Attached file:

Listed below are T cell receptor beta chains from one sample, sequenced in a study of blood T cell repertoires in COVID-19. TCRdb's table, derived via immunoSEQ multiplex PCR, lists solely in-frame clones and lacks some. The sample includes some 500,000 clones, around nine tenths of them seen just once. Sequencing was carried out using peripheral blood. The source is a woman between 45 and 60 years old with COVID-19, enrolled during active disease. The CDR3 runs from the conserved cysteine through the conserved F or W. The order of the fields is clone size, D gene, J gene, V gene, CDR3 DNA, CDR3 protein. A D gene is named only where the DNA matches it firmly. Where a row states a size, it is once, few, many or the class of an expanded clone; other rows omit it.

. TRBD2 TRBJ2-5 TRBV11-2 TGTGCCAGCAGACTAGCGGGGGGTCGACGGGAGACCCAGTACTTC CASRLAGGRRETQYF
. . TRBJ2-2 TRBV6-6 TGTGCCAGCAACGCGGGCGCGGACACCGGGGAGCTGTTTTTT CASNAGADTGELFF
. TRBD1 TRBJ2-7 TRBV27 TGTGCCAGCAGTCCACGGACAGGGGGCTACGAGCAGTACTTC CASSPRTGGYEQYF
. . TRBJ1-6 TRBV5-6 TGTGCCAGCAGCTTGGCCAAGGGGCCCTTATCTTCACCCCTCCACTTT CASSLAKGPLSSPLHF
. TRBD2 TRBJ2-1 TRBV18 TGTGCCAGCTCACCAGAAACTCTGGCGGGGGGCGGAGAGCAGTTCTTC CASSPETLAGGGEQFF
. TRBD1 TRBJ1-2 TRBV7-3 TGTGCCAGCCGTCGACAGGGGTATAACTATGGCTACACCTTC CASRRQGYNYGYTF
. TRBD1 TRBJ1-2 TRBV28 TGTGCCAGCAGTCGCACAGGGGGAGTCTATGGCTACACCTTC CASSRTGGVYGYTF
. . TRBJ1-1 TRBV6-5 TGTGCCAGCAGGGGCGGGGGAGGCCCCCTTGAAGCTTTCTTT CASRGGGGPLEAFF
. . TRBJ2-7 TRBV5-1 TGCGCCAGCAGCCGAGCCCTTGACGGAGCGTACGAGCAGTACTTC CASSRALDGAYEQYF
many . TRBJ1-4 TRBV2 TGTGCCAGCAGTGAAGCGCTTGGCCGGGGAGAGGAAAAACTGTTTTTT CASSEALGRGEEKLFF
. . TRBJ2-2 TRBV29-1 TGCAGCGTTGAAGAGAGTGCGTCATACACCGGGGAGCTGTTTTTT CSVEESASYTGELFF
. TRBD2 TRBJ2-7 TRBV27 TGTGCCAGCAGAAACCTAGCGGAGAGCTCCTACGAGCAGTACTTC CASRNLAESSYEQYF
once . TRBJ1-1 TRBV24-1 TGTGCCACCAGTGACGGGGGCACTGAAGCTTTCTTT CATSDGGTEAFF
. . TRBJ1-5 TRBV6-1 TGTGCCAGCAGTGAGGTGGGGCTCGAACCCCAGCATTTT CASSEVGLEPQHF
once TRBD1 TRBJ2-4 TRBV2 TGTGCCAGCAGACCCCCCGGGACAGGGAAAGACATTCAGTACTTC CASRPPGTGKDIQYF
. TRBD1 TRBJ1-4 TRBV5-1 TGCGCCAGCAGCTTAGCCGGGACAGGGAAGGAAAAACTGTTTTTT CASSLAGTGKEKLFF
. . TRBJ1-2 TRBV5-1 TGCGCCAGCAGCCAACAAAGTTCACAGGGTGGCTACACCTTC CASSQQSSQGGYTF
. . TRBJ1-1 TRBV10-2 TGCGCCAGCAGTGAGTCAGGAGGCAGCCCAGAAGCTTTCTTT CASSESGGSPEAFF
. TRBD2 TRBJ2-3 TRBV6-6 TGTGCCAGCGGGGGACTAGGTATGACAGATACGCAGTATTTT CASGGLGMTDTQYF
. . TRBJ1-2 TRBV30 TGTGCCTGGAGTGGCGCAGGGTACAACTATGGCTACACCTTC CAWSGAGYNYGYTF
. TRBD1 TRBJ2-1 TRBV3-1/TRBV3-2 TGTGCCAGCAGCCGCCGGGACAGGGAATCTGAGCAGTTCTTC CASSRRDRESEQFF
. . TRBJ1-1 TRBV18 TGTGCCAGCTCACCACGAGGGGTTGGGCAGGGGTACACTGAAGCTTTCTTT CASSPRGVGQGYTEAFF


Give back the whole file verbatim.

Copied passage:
Listed below are T cell receptor beta chains from one sample, sequenced in a study of blood T cell repertoires in COVID-19. TCRdb's table, derived via immunoSEQ multiplex PCR, lists solely in-frame clones and lacks some. The sample includes some 500,000 clones, around nine tenths of them seen just once. Sequencing was carried out using peripheral blood. The source is a woman between 45 and 60 years old with COVID-19, enrolled during active disease. The CDR3 runs from the conserved cysteine through the conserved F or W. The order of the fields is clone size, D gene, J gene, V gene, CDR3 DNA, CDR3 protein. A D gene is named only where the DNA matches it firmly. Where a row states a size, it is once, few, many or the class of an expanded clone; other rows omit it.

. TRBD2 TRBJ2-5 TRBV11-2 TGTGCCAGCAGACTAGCGGGGGGTCGACGGGAGACCCAGTACTTC CASRLAGGRRETQYF
. . TRBJ2-2 TRBV6-6 TGTGCCAGCAACGCGGGCGCGGACACCGGGGAGCTGTTTTTT CASNAGADTGELFF
. TRBD1 TRBJ2-7 TRBV27 TGTGCCAGCAGTCCACGGACAGGGGGCTACGAGCAGTACTTC CASSPRTGGYEQYF
. . TRBJ1-6 TRBV5-6 TGTGCCAGCAGCTTGGCCAAGGGGCCCTTATCTTCACCCCTCCACTTT CASSLAKGPLSSPLHF
. TRBD2 TRBJ2-1 TRBV18 TGTGCCAGCTCACCAGAAACTCTGGCGGGGGGCGGAGAGCAGTTCTTC CASSPETLAGGGEQFF
. TRBD1 TRBJ1-2 TRBV7-3 TGTGCCAGCCGTCGACAGGGGTATAACTATGGCTACACCTTC CASRRQGYNYGYTF
. TRBD1 TRBJ1-2 TRBV28 TGTGCCAGCAGTCGCACAGGGGGAGTCTATGGCTACACCTTC CASSRTGGVYGYTF
. . TRBJ1-1 TRBV6-5 TGTGCCAGCAGGGGCGGGGGAGGCCCCCTTGAAGCTTTCTTT CASRGGGGPLEAFF
. . TRBJ2-7 TRBV5-1 TGCGCCAGCAGCCGAGCCCTTGACGGAGCGTACGAGCAGTACTTC CASSRALDGAYEQYF
many . TRBJ1-4 TRBV2 TGTGCCAGCAGTGAAGCGCTTGGCCGGGGAGAGGAAAAACTGTTTTTT CASSEALGRGEEKLFF
. . TRBJ2-2 TRBV29-1 TGCAGCGTTGAAGAGAGTGCGTCATACACCGGGGAGCTGTTTTTT CSVEESASYTGELFF
. TRBD2 TRBJ2-7 TRBV27 TGTGCCAGCAGAAACCTAGCGGAGAGCTCCTACGAGCAGTACTTC CASRNLAESSYEQYF
once . TRBJ1-1 TRBV24-1 TGTGCCACCAGTGACGGGGGCACTGAAGCTTTCTTT CATSDGGTEAFF
. . TRBJ1-5 TRBV6-1 TGTGCCAGCAGTGAGGTGGGGCTCGAACCCCAGCATTTT CASSEVGLEPQHF
once TRBD1 TRBJ2-4 TRBV2 TGTGCCAGCAGACCCCCCGGGACAGGGAAAGACATTCAGTACTTC CASRPPGTGKDIQYF
. TRBD1 TRBJ1-4 TRBV5-1 TGCGCCAGCAGCTTAGCCGGGACAGGGAAGGAAAAACTGTTTTTT CASSLAGTGKEKLFF
. . TRBJ1-2 TRBV5-1 TGCGCCAGCAGCCAACAAAGTTCACAGGGTGGCTACACCTTC CASSQQSSQGGYTF
. . TRBJ1-1 TRBV10-2 TGCGCCAGCAGTGAGTCAGGAGGCAGCCCAGAAGCTTTCTTT CASSESGGSPEAFF
. TRBD2 TRBJ2-3 TRBV6-6 TGTGCCAGCGGGGGACTAGGTATGACAGATACGCAGTATTTT CASGGLGMTDTQYF
. . TRBJ1-2 TRBV30 TGTGCCTGGAGTGGCGCAGGGTACAACTATGGCTACACCTTC CAWSGAGYNYGYTF
. TRBD1 TRBJ2-1 TRBV3-1/TRBV3-2 TGTGCCAGCAGCCGCCGGGACAGGGAATCTGAGCAGTTCTTC CASSRRDRESEQFF
. . TRBJ1-1 TRBV18 TGTGCCAGCTCACCACGAGGGGTTGGGCAGGGGTACACTGAAGCTTTCTTT CASSPRGVGQGYTEAFF